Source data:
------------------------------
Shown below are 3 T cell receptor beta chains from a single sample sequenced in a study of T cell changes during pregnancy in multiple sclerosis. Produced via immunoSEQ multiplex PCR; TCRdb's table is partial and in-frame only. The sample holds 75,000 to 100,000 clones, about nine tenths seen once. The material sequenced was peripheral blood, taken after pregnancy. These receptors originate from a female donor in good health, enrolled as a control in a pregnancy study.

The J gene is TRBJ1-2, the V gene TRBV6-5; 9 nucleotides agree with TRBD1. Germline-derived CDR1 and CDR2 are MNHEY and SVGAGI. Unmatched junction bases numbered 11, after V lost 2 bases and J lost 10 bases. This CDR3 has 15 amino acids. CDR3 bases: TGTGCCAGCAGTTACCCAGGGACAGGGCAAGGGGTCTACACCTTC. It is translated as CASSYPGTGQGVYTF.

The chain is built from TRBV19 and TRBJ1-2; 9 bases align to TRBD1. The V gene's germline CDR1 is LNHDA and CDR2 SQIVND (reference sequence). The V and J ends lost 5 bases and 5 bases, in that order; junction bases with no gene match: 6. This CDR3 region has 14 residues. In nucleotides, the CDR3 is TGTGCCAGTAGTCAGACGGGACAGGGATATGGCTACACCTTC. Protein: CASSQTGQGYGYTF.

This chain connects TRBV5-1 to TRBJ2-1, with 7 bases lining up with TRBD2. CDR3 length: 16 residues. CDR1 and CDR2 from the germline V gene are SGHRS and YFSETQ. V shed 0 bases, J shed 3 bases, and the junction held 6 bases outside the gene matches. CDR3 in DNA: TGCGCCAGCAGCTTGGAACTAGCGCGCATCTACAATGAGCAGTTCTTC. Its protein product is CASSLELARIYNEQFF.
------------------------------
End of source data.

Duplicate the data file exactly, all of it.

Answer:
Shown below are 3 T cell receptor beta chains from a single sample sequenced in a study of T cell changes during pregnancy in multiple sclerosis. Produced via immunoSEQ multiplex PCR; TCRdb's table is partial and in-frame only. The sample holds 75,000 to 100,000 clones, about nine tenths seen once. The material sequenced was peripheral blood, taken after pregnancy. These receptors originate from a female donor in good health, enrolled as a control in a pregnancy study.

The J gene is TRBJ1-2, the V gene TRBV6-5; 9 nucleotides agree with TRBD1. Germline-derived CDR1 and CDR2 are MNHEY and SVGAGI. Unmatched junction bases numbered 11, after V lost 2 bases and J lost 10 bases. This CDR3 has 15 amino acids. CDR3 bases: TGTGCCAGCAGTTACCCAGGGACAGGGCAAGGGGTCTACACCTTC. It is translated as CASSYPGTGQGVYTF.

The chain is built from TRBV19 and TRBJ1-2; 9 bases align to TRBD1. The V gene's germline CDR1 is LNHDA and CDR2 SQIVND (reference sequence). The V and J ends lost 5 bases and 5 bases, in that order; junction bases with no gene match: 6. This CDR3 region has 14 residues. In nucleotides, the CDR3 is TGTGCCAGTAGTCAGACGGGACAGGGATATGGCTACACCTTC. Protein: CASSQTGQGYGYTF.

This chain connects TRBV5-1 to TRBJ2-1, with 7 bases lining up with TRBD2. CDR3 length: 16 residues. CDR1 and CDR2 from the germline V gene are SGHRS and YFSETQ. V shed 0 bases, J shed 3 bases, and the junction held 6 bases outside the gene matches. CDR3 in DNA: TGCGCCAGCAGCTTGGAACTAGCGCGCATCTACAATGAGCAGTTCTTC. Its protein product is CASSLELARIYNEQFF.